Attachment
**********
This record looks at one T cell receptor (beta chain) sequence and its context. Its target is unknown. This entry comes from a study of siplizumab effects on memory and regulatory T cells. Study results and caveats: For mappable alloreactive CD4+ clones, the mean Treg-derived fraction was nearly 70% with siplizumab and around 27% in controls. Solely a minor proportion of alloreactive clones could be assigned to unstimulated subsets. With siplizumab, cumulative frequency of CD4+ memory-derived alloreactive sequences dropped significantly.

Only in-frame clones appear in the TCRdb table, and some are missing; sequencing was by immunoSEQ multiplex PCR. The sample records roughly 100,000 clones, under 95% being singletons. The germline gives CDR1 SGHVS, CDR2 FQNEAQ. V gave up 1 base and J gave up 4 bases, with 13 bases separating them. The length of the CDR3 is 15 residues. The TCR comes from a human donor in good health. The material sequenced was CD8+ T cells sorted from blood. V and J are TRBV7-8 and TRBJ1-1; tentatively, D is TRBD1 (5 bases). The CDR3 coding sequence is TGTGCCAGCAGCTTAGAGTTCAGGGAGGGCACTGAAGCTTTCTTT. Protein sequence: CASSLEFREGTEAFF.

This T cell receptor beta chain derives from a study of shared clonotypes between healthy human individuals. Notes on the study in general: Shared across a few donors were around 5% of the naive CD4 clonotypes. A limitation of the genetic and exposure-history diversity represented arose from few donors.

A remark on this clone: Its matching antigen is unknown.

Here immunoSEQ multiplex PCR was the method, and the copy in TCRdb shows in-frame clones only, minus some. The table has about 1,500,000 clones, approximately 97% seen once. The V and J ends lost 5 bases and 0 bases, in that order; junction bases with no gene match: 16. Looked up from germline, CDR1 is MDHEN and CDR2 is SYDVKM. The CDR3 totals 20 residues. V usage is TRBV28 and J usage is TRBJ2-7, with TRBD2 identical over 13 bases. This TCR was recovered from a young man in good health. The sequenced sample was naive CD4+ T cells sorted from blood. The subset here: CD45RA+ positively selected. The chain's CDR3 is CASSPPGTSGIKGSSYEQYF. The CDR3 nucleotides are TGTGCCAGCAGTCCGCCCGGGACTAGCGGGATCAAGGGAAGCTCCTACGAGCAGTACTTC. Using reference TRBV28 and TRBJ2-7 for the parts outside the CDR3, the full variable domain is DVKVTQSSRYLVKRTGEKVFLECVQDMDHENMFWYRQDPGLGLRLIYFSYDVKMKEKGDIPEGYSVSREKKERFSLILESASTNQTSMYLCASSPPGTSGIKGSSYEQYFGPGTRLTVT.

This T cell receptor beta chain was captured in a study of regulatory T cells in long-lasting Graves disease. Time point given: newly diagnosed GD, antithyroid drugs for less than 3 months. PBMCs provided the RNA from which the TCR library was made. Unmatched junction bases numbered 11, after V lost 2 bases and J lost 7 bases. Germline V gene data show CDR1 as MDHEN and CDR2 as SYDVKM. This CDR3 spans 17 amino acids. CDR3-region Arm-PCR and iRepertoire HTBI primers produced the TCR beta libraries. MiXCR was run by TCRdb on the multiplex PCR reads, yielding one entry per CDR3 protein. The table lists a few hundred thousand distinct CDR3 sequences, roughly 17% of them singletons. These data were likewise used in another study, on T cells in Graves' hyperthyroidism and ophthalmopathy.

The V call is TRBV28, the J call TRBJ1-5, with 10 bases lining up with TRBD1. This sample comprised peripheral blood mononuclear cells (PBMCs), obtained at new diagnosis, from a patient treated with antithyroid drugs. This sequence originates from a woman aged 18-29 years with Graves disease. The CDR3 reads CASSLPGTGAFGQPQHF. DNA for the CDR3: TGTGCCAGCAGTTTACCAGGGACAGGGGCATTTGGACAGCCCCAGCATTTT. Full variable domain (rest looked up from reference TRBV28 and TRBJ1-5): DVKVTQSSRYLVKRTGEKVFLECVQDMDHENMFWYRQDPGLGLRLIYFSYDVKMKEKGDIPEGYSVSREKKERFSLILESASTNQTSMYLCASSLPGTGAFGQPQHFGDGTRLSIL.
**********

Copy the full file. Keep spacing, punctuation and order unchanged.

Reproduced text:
This record looks at one T cell receptor (beta chain) sequence and its context. Its target is unknown. This entry comes from a study of siplizumab effects on memory and regulatory T cells. Study results and caveats: For mappable alloreactive CD4+ clones, the mean Treg-derived fraction was nearly 70% with siplizumab and around 27% in controls. Solely a minor proportion of alloreactive clones could be assigned to unstimulated subsets. With siplizumab, cumulative frequency of CD4+ memory-derived alloreactive sequences dropped significantly.

Only in-frame clones appear in the TCRdb table, and some are missing; sequencing was by immunoSEQ multiplex PCR. The sample records roughly 100,000 clones, under 95% being singletons. The germline gives CDR1 SGHVS, CDR2 FQNEAQ. V gave up 1 base and J gave up 4 bases, with 13 bases separating them. The length of the CDR3 is 15 residues. The TCR comes from a human donor in good health. The material sequenced was CD8+ T cells sorted from blood. V and J are TRBV7-8 and TRBJ1-1; tentatively, D is TRBD1 (5 bases). The CDR3 coding sequence is TGTGCCAGCAGCTTAGAGTTCAGGGAGGGCACTGAAGCTTTCTTT. Protein sequence: CASSLEFREGTEAFF.

This T cell receptor beta chain derives from a study of shared clonotypes between healthy human individuals. Notes on the study in general: Shared across a few donors were around 5% of the naive CD4 clonotypes. A limitation of the genetic and exposure-history diversity represented arose from few donors.

A remark on this clone: Its matching antigen is unknown.

Here immunoSEQ multiplex PCR was the method, and the copy in TCRdb shows in-frame clones only, minus some. The table has about 1,500,000 clones, approximately 97% seen once. The V and J ends lost 5 bases and 0 bases, in that order; junction bases with no gene match: 16. Looked up from germline, CDR1 is MDHEN and CDR2 is SYDVKM. The CDR3 totals 20 residues. V usage is TRBV28 and J usage is TRBJ2-7, with TRBD2 identical over 13 bases. This TCR was recovered from a young man in good health. The sequenced sample was naive CD4+ T cells sorted from blood. The subset here: CD45RA+ positively selected. The chain's CDR3 is CASSPPGTSGIKGSSYEQYF. The CDR3 nucleotides are TGTGCCAGCAGTCCGCCCGGGACTAGCGGGATCAAGGGAAGCTCCTACGAGCAGTACTTC. Using reference TRBV28 and TRBJ2-7 for the parts outside the CDR3, the full variable domain is DVKVTQSSRYLVKRTGEKVFLECVQDMDHENMFWYRQDPGLGLRLIYFSYDVKMKEKGDIPEGYSVSREKKERFSLILESASTNQTSMYLCASSPPGTSGIKGSSYEQYFGPGTRLTVT.

This T cell receptor beta chain was captured in a study of regulatory T cells in long-lasting Graves disease. Time point given: newly diagnosed GD, antithyroid drugs for less than 3 months. PBMCs provided the RNA from which the TCR library was made. Unmatched junction bases numbered 11, after V lost 2 bases and J lost 7 bases. Germline V gene data show CDR1 as MDHEN and CDR2 as SYDVKM. This CDR3 spans 17 amino acids. CDR3-region Arm-PCR and iRepertoire HTBI primers produced the TCR beta libraries. MiXCR was run by TCRdb on the multiplex PCR reads, yielding one entry per CDR3 protein. The table lists a few hundred thousand distinct CDR3 sequences, roughly 17% of them singletons. These data were likewise used in another study, on T cells in Graves' hyperthyroidism and ophthalmopathy.

The V call is TRBV28, the J call TRBJ1-5, with 10 bases lining up with TRBD1. This sample comprised peripheral blood mononuclear cells (PBMCs), obtained at new diagnosis, from a patient treated with antithyroid drugs. This sequence originates from a woman aged 18-29 years with Graves disease. The CDR3 reads CASSLPGTGAFGQPQHF. DNA for the CDR3: TGTGCCAGCAGTTTACCAGGGACAGGGGCATTTGGACAGCCCCAGCATTTT. Full variable domain (rest looked up from reference TRBV28 and TRBJ1-5): DVKVTQSSRYLVKRTGEKVFLECVQDMDHENMFWYRQDPGLGLRLIYFSYDVKMKEKGDIPEGYSVSREKKERFSLILESASTNQTSMYLCASSLPGTGAFGQPQHFGDGTRLSIL.